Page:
Thank you, Madam President, for holding this meeting on peacebuilding. I would also like to thank Assistant Secretary-General Cheng-Hopkins and Ambassador Lucas for their presentations. It is crucial for the Security Council, which is responsible for issues of international peacekeeping and security, to regularly address the matter of peacebuilding. United Nations action is not limited to merely supporting or restoring peace. Building peace once it has been established is essential to make sure that a country just emerging from conflict does not relapse into crisis.
We must remember that peacebuilding consists above all of managing the progressive restoration of all the capabilities of a given sovereign State with the goal of giving their people full mastery of their destiny.
Several elements are key to the successful management that transition.
First of all, national ownership, which is the basis of lasting peace, demands sizable reforms. Those reforms, which involve such essential aspects such as governance, justice and security, or which can also require the renewal of a development process, cannot be brought to fruition without national ownership. The key to success in peacebuilding is the implementation of a substantial dialogue with the State in question. To facilitate that dialogue, we have established in some post-conflict countries, integrated peacebuilding offices, such as the United Nations Integrated Office in the Central African Republic and the United Nations Integrated Office in Burundi.
The second key element for a successful transition is good coordination among the stakeholders. Post-conflict peacebuilding is complex, because it implies the simultaneous management of very different tasks. There is often a fine line between those tasks and peacekeeping operations. Peacekeeping operations should support that process as much as possible. However, even during the early stages, peacekeeping operations cannot necessarily take on all the aspects of peacebuilding. The earliest possible return of the usual actors, in the realm of development for example, is preferable. Careful consultation and coordination among all stakeholders is therefore necessary for the most effective international partners to be involved in peacebuilding programmes, and for each stakeholder to play the most appropriate role. In addition to the civilian structure that any peacekeeping operation implies, this could involve the United Nations agencies with solid technical experience, such United Nations Development Program, or bilateral partners. It is precisely that level of engagement that the Peacebuilding Commission, with the impetus provided by the Luxembourg Mission and the help of the Secretariat and the Office in Dakar, is attempting to advance in Guinea, where there is neither a peacekeeping operation nor an integrated peacebuilding office. We are pleased to see that the support actions have been identified and assigned, particularly with respect to security sector reform, in order to help the Guineans to build peace and consolidate their young democracy.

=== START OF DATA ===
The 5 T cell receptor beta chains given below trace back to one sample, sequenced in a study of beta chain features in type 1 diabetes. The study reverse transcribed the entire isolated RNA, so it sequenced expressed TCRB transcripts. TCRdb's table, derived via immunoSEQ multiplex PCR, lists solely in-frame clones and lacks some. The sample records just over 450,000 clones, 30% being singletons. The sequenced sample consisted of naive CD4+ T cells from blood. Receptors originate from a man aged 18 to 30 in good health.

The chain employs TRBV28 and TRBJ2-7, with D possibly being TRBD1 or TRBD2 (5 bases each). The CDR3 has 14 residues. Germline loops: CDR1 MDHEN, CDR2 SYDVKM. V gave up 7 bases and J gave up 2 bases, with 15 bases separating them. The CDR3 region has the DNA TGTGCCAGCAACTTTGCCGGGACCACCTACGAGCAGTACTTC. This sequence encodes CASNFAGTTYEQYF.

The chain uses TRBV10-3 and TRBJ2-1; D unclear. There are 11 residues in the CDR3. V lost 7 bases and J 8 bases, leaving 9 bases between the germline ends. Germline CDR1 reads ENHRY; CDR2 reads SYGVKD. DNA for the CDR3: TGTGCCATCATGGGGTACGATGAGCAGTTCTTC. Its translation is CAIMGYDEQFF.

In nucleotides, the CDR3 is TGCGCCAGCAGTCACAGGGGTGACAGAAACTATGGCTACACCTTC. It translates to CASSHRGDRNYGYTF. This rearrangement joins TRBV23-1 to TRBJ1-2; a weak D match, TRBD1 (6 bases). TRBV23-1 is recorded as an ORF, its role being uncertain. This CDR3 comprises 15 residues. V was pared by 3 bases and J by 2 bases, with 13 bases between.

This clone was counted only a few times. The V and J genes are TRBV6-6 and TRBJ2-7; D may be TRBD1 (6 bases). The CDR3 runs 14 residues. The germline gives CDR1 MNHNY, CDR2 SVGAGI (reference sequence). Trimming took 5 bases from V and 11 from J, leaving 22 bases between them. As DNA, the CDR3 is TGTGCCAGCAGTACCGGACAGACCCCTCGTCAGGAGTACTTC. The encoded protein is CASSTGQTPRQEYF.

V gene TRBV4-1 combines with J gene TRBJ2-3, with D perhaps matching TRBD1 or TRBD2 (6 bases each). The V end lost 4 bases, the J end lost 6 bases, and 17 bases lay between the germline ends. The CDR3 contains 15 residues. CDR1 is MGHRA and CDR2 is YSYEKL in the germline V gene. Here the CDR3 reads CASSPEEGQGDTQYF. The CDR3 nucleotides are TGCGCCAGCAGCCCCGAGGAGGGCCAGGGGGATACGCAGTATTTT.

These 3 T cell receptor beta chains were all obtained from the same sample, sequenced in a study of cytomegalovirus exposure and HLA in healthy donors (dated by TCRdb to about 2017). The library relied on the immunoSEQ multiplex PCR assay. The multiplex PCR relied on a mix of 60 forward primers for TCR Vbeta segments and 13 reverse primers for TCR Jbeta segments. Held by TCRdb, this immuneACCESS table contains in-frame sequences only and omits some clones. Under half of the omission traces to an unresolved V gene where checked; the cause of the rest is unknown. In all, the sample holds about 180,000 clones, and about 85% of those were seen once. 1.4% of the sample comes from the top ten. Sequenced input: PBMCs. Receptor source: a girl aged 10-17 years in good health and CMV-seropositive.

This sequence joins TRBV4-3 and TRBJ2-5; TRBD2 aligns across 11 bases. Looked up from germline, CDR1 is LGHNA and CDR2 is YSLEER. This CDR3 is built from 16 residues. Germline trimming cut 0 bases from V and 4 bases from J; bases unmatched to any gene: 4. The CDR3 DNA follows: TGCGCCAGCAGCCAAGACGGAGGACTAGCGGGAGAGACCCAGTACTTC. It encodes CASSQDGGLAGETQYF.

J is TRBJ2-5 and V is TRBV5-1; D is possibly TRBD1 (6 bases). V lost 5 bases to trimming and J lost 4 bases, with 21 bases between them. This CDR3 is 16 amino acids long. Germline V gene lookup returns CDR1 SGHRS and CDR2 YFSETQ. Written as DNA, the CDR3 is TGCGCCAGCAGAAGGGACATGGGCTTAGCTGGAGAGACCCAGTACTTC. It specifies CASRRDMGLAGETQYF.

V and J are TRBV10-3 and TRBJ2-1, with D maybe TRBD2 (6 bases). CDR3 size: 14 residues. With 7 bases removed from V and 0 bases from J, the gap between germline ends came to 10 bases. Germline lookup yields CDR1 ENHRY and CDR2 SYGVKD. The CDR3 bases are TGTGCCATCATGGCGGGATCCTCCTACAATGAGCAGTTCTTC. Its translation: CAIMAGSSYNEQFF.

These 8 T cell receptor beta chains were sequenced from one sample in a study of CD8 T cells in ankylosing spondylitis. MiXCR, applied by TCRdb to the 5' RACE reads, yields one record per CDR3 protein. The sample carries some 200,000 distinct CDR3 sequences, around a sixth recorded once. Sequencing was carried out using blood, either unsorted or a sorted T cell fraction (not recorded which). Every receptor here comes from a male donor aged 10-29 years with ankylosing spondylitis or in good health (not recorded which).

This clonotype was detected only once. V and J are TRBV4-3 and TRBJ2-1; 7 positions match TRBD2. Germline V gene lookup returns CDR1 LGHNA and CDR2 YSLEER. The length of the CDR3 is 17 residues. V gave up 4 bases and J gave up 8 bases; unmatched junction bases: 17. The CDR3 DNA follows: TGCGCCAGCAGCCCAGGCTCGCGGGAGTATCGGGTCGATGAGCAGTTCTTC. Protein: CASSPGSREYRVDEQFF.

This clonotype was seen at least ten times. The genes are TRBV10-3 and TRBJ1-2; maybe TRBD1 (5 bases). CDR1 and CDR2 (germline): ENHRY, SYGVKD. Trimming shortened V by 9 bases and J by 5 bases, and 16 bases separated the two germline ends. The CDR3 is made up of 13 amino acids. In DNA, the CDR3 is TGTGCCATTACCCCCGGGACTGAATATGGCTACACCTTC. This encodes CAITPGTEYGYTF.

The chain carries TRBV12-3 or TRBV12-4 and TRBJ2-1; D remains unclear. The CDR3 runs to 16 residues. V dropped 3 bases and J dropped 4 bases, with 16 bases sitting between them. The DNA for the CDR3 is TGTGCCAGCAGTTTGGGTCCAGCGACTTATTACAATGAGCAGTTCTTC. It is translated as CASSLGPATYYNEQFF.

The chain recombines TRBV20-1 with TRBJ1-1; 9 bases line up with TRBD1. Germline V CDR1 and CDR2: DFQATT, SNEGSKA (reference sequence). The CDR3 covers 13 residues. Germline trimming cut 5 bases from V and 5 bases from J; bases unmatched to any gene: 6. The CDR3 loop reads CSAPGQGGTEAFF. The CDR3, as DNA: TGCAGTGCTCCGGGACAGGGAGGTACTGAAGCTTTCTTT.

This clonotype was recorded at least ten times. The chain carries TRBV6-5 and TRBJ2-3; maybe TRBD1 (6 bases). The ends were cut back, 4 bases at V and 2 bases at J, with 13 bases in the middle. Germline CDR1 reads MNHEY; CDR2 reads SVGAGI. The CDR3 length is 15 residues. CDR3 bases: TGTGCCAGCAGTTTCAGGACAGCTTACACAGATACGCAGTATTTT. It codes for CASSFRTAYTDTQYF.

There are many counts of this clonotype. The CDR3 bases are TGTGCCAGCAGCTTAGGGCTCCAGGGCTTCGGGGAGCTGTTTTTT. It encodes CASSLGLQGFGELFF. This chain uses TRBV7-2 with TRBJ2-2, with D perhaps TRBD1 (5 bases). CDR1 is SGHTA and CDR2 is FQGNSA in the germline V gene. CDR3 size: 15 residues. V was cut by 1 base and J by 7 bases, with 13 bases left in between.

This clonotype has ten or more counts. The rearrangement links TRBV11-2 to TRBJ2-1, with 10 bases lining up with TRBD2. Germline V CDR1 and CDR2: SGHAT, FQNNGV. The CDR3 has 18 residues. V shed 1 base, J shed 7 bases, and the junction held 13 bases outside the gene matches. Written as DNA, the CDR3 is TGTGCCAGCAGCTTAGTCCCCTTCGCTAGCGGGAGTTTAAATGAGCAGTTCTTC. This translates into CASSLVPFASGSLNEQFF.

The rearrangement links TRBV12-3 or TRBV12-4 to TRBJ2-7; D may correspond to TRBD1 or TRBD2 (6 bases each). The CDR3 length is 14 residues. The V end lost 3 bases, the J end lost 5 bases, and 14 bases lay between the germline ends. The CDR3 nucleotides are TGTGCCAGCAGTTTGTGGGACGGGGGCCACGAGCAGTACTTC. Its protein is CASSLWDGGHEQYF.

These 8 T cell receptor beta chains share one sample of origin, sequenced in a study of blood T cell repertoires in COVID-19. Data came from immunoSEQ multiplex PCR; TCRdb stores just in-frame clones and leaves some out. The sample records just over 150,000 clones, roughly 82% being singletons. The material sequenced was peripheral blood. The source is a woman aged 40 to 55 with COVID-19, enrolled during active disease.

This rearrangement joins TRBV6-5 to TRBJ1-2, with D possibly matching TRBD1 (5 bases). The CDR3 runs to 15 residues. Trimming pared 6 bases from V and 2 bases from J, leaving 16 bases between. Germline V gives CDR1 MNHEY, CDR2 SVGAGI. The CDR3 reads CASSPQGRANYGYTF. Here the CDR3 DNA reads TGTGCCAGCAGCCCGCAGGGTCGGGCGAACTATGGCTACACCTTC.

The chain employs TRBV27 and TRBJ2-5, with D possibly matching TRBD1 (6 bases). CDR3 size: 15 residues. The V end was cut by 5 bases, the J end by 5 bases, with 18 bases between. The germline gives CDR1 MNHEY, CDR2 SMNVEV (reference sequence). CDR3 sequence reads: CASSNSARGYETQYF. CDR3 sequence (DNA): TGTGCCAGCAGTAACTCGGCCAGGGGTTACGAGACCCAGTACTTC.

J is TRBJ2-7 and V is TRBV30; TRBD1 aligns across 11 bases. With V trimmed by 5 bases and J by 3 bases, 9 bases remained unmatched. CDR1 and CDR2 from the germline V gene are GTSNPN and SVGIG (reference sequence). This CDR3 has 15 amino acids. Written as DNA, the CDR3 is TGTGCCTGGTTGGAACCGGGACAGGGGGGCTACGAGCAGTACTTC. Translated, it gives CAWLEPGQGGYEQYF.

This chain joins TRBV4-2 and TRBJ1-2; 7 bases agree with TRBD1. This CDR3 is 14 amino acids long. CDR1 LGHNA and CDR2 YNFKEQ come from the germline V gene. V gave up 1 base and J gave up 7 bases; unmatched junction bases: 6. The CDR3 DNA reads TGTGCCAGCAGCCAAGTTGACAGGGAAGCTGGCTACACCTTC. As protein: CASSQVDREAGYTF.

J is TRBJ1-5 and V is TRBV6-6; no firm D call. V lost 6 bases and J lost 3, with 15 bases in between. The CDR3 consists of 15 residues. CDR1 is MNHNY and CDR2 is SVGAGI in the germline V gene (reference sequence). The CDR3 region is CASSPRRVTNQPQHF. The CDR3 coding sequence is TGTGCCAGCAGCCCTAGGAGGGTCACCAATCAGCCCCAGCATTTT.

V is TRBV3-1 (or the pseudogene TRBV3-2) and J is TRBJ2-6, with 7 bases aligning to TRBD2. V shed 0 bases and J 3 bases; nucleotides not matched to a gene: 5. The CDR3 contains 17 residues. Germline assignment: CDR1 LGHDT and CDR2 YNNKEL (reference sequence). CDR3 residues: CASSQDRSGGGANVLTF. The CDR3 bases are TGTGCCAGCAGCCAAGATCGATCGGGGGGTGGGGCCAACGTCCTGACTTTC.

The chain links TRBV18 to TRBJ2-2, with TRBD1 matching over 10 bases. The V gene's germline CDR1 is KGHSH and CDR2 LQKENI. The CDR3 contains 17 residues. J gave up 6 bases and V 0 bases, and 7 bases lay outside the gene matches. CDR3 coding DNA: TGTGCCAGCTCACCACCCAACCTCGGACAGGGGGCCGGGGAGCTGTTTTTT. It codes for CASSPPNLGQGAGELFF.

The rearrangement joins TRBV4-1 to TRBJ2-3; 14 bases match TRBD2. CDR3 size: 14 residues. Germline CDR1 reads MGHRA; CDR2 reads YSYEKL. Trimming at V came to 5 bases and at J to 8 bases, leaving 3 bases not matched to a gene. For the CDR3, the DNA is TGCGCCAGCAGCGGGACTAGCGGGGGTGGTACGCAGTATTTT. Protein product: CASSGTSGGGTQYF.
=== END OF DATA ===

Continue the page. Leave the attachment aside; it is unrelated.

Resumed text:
The third key element is advance planning. Because the conditions needed for peacebuilding must to be present from the first stages of crisis management, it is important to undertake a process of reflection on the priorities that need to be implemented in the immediate post conflict period. In that regard, I wish to single out the study conducted by the Department of Peacekeeping Operations and the Mission Support Division on the contribution of peacekeeping operations to the question of consolidating peace, which was explored during the last meeting of the Peacebuilding Commission.
What tools do we have for implementing those transition principles?
First of all, we must work on the quality of the mandates, which should allow us to lay the groundwork for the peacebuilding phase. That is what we did in Côte d’Ivoire, with resolution 2000 (2011), which gives the United Nations Operation in Côte d’Ivoire a clear mandate to support the authorities in stepping up their security sector. We did the same thing with the United Nations Mission in South Sudan, with resolution 1996 (2011), which sets forth support for the South Sudanese authorities with respect to the reform of their justice and security sectors, and the strengthening of the rule of law.
Secondly, based on those mandates, the Secretariat should implement a planning process that includes, on the one hand, a mechanism for measuring the progress of a mission, and on the other, provisions that allow its end-point to be taken into account from the beginning. Finally, it is critical to have resources on the ground in order to implement the transition. For that reason in particular, the civilian capacity-building is a key aspect in peacebuilding in post-conflict situations. In order to more effectively help countries affected by conflict, the efforts of the international community should be guided by a spirit of partnership that strengthens the links between United Nations civilian capacity, Member States, regional organizations and civil society. In that context, I welcome the Secretary- General’s report from last August (see S/2011/552), which is the first United Nations response to the Independent Report by Mr. Jean-Marie Guéhenno on civilian capacities.
To conclude, I should like to underscore that the growing mobilization of different stakeholders with respect to peacebuilding, whether the United Nations or other international actors, has provided us with many tools, which we must use in the best way possible by developing synergies. We will thus ensure both consistent international action and clear United Nations work in the area of peacebuilding.